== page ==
From the outside, the Cosmopolitan looks like any other generic glass-and-steel Vegas skyscraper. But inside, those video columns in the lobby will be programmed with works curated by New York’s Art Production Fund, Digital Kitchen, and the Lab at Rockwell Group. Along one side of the casino, the walls are covered in hand-stitched chocolate leather, while the dramatic centerpiece is a massive chandelier that conceals a three-story bar. The Cosmopolitan’s best physical feature is its verticality. Wedged into an 8.7-acre sliver of land, it packs all the requisite ingredients—100,000 square feet of gaming, a 32-room spa, 14 restaurants, three pools, shops, a nightclub—into two 50-plus-story buildings connected by several lower-rise structures. Unlike at some of its competitors, guests at the Cosmopolitan won’t need 15 minutes to walk from their rooms to their dinner reservations. Elevators are directly across from the main check-in desk, avoiding a bag-drag past dozens of blackjack tables. “The thing that was most challenging about the site may have been its biggest asset,” says Rockwell Group founder David Rockwell. “The space is more constricted, but you end up with more freedom.”
Another advantage Unwin has enjoyed: time. The Cosmopolitan began life in 2005 as a condo hotel—which explains why the bulk of the rooms are upward of 700 square feet, with balconies and kitchenettes—but the original developer defaulted in 2008. That gave the new owner, Deutsche Bank, the opportunity to adapt to the changing atmosphere. Instead of a lavish shopping center like CityCenter’s Crystals, Unwin is bringing in boutiques with a more casual profile and lower price points, such as CRSVR Sneaker Boutique.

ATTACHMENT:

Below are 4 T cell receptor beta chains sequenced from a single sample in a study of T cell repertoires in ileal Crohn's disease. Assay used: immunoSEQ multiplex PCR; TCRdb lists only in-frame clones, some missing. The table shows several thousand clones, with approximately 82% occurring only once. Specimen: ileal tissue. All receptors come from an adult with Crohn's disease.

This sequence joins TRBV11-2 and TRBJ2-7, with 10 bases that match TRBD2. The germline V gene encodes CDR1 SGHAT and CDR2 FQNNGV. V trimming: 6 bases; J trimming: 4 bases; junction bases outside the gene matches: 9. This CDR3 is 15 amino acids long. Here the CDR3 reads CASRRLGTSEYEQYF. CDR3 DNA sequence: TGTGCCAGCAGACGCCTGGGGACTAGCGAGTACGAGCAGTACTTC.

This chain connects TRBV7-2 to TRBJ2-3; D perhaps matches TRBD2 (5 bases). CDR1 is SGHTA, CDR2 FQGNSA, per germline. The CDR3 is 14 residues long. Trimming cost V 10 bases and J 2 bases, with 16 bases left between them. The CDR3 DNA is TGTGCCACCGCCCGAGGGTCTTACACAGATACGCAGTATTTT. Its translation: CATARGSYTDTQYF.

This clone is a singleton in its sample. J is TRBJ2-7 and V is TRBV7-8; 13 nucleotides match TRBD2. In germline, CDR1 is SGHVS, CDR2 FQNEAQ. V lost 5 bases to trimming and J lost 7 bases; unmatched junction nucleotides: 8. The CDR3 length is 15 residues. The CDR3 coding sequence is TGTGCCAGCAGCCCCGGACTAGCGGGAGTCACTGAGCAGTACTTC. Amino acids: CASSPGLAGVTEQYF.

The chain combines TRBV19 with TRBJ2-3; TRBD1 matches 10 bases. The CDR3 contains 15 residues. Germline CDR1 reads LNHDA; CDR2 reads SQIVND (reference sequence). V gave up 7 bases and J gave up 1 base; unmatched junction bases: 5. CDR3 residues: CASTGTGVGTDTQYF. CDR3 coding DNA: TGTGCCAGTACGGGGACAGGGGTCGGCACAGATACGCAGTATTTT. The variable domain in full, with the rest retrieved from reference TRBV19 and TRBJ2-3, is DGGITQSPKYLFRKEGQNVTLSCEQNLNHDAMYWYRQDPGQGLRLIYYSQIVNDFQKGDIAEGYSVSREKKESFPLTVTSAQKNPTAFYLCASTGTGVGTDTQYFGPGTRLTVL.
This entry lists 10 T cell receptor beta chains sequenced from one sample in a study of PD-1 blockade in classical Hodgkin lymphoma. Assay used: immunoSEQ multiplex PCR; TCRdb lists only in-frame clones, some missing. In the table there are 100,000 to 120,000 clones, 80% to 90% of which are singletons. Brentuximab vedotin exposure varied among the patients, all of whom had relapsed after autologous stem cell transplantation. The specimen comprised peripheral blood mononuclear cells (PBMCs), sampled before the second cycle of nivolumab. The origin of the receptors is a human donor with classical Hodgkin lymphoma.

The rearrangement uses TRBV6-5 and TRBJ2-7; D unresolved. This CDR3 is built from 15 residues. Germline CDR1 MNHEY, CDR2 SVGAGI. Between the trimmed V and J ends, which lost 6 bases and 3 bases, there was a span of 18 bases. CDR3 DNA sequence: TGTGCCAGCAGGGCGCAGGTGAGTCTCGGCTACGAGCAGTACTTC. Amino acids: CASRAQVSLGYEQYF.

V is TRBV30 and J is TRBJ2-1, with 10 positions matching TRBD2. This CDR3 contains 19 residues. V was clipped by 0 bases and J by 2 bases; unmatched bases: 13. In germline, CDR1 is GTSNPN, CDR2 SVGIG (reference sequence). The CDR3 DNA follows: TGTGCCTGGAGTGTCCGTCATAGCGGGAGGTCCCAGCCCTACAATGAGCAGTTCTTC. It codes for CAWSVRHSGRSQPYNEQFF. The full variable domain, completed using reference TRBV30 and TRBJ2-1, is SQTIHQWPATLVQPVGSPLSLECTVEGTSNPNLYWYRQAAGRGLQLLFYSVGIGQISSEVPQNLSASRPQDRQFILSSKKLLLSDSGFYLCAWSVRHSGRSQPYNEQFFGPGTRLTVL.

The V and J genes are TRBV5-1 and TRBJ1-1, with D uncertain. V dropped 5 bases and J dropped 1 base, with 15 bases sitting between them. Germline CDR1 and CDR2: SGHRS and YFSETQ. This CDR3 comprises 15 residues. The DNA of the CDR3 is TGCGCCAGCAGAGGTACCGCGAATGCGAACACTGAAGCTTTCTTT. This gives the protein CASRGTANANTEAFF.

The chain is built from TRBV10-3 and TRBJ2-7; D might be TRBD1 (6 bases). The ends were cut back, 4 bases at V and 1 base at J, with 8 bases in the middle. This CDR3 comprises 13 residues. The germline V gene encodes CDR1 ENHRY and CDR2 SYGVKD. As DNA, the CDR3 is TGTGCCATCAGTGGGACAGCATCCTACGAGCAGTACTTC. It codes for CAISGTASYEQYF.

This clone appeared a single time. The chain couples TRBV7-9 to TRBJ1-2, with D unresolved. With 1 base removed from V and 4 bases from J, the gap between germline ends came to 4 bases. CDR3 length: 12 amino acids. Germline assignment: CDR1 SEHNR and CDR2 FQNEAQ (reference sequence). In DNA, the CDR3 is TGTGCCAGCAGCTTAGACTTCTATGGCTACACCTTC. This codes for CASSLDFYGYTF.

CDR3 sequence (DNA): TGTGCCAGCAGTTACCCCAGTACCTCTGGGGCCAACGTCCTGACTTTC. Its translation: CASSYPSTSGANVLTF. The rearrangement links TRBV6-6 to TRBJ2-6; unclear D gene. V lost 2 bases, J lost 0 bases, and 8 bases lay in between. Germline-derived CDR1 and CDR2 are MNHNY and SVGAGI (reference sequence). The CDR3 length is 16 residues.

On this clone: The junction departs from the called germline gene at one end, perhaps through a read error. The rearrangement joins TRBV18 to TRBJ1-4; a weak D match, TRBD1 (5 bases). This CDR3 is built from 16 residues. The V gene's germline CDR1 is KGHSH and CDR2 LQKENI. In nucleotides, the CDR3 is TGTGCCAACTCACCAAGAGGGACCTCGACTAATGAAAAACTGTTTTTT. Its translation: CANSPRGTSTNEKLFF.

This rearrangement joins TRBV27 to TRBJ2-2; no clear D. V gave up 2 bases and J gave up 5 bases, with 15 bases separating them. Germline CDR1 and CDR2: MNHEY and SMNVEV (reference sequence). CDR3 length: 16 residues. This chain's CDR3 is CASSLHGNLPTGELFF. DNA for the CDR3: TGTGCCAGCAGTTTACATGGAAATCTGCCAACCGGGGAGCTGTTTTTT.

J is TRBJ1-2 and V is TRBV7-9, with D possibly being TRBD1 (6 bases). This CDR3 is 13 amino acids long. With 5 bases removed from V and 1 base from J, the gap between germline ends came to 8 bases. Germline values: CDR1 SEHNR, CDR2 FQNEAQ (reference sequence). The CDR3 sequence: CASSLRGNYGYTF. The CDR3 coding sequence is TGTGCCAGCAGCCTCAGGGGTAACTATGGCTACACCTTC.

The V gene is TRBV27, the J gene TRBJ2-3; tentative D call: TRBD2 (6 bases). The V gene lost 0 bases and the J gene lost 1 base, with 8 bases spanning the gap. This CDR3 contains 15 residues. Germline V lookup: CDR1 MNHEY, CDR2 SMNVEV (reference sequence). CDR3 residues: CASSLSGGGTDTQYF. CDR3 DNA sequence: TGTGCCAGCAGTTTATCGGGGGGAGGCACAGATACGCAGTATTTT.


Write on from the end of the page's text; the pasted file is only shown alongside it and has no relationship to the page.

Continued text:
Similarly, the restaurants—all new to Vegas—seem intended to establish the Cosmopolitan’s foodie street cred. “I love Le Cirque,” Unwin says, “but I prefer places where you can just hang out, even though the food is high-quality.” Chef and Food Network star Scott Conant will set up the fifth location of his sexy Meatpacking District spot, Scarpetta, as well as a wine bar. José Andrés will open a version of his Washington, D.C., tapas bar, Jaleo, plus a new restaurant that combines Mexican and Chinese cuisine. There will also be outposts of Blue Ribbon Sushi (the cult New York restaurant from the Bromberg brothers) and Milos Estiatorio (Greek seafood in Manhattan, Athens, and Montreal). Even more in tune with the hotel’s urban vibe is a “secret” pizza parlor, which won’t be promoted, but will instead be lying in wait—a discovery for those in the know.
The plan is to keep Cosmopolitan’s room rates competitive with hotels such as Aria, Wynn, and Bellagio. But in an age when it’s easy to find a deal offering a room on the Strip for less than a C-note, some observers fear the Cosmopolitan will start drawing customers from party-hearty off-Strip hotels like the Palms or the Hard Rock—frat-boy types unlikely to appreciate the Fornasetti wallpaper lining the closets or the intricately carved sandstone walls of its desert-themed spa.
Unwin is confident that the Cosmopolitan’s point of view is distinct enough to attract a sophisticated crowd. “The times are really ripe for something different,” Unwin says. Indeed, the hotel is set to be the city’s last major opening for a few years, which means it will become the standard for what happens in Vegas next.
Doubles from $199.